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Delhi Places to see

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Delhi Sightseeing (A must-see places in Delhi)

The city of Delhi has a lot many places that should be a must on every tourist’s itinerary. In fact, Delhi is also known as ‘mini India’ due to significant presence of people from different states in the city. There are large numbers of places to see in Delhi for both domestic and foreign travelers. You will find minor or major monuments in almost every nook and corner of the city.

Here are listed few important and spectacular places to see in Delhi whenever you come to visit the city. Some places like Red Fort and Old Delhi will immediately catch your attention by their sheer size and grandeur and where as like Khooni Darwaza and Raj Ghat will captivate you because of their inseparable tale from History. Some of the places where you must go while on a tour to this historic city are listed below so that you may not have to regret for not seeing or visiting such amazing

List of Tourist places to see in Delhi

Chandni ChowkChandni Chowk: The most-happening marketplace in the city, Chandni Chowk is the most crowded and congested place in Delhi. Well, don’t raise your eyebrows in shock because this fact actually reiterates the popularity of this place among not only the Delhiites but also those who visit the city. You can purchase some finery from the place because you will not get the things better anywhere else especially the traditional Indian wear. More Information on Chandni Chowk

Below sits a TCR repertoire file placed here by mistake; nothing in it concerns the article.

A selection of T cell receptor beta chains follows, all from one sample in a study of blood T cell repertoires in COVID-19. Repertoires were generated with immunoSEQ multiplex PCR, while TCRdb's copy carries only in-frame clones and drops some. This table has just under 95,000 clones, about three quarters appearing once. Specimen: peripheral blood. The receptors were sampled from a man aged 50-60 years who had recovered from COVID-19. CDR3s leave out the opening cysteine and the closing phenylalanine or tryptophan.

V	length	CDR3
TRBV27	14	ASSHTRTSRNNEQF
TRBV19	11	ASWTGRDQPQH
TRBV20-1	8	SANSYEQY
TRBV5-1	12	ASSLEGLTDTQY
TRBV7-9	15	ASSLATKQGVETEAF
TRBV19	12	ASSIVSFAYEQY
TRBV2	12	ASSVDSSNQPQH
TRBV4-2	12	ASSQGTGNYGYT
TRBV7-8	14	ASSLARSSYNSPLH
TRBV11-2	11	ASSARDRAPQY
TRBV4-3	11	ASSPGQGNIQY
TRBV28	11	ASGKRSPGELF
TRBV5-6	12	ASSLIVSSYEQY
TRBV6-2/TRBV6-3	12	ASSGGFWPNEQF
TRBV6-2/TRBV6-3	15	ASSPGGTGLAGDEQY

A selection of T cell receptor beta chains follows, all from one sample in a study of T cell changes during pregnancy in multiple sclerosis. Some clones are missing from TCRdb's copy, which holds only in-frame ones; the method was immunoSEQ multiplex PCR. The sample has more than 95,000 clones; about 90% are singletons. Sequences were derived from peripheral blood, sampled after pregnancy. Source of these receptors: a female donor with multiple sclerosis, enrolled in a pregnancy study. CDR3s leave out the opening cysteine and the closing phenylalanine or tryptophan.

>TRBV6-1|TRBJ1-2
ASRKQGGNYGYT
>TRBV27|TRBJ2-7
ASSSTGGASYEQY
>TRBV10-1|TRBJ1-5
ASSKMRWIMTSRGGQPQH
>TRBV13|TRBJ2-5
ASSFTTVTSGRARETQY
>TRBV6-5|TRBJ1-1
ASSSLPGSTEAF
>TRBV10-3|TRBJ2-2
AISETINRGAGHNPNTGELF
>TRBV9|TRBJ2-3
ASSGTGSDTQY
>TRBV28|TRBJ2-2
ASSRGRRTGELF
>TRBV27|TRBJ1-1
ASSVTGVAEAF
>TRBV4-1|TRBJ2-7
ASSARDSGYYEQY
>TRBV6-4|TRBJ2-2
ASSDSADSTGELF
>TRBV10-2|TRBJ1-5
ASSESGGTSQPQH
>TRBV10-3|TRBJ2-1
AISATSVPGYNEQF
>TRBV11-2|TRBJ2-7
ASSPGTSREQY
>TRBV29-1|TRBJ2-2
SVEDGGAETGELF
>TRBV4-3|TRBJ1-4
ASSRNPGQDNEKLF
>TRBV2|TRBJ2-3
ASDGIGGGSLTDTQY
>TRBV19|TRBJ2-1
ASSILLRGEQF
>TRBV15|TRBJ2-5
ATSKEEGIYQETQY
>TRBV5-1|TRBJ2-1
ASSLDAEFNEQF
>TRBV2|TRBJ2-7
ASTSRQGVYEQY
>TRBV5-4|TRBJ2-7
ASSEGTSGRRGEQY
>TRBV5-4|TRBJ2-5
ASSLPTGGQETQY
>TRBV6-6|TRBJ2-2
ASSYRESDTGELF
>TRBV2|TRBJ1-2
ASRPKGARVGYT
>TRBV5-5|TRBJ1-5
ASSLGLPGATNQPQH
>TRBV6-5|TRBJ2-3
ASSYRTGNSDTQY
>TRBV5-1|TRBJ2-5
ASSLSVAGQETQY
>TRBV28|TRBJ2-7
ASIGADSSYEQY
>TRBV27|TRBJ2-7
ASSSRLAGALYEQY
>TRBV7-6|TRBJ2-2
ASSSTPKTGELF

Ashokan PillarOld Delhi: Formerly known as Shahjahanabad, Old Delhi was the capital city of the great Mughal Emperor Shah Jahan. Nowadays, the place features the remnants of the past glory. Kashmiri Gate, Ajmeri Gate, Turkman Gate and Delhi Gate are some of the glorified examples of the great architectural buildings that remain present even to this day. Similarly, the famous Ashokan Pillar can be seen near Feroz Shah Kotla.

Red FortRed Fort: The Red Fort (Lal Qila) is one of Delhi's top tourist sights. A brilliant red sandstone fort built by the Mughal Emperor Shah Jahan (who also built Agra's Taj Mahal) as his ruling palace. Completed in 1648, the years since have not treated the buildings kindly: the rooms have long since been stripped of all objects, the marble inlays are long gone and quite a few buildings are off limits. Still, the scale remains imposing and the gardens are kept lush and green even in midwinter.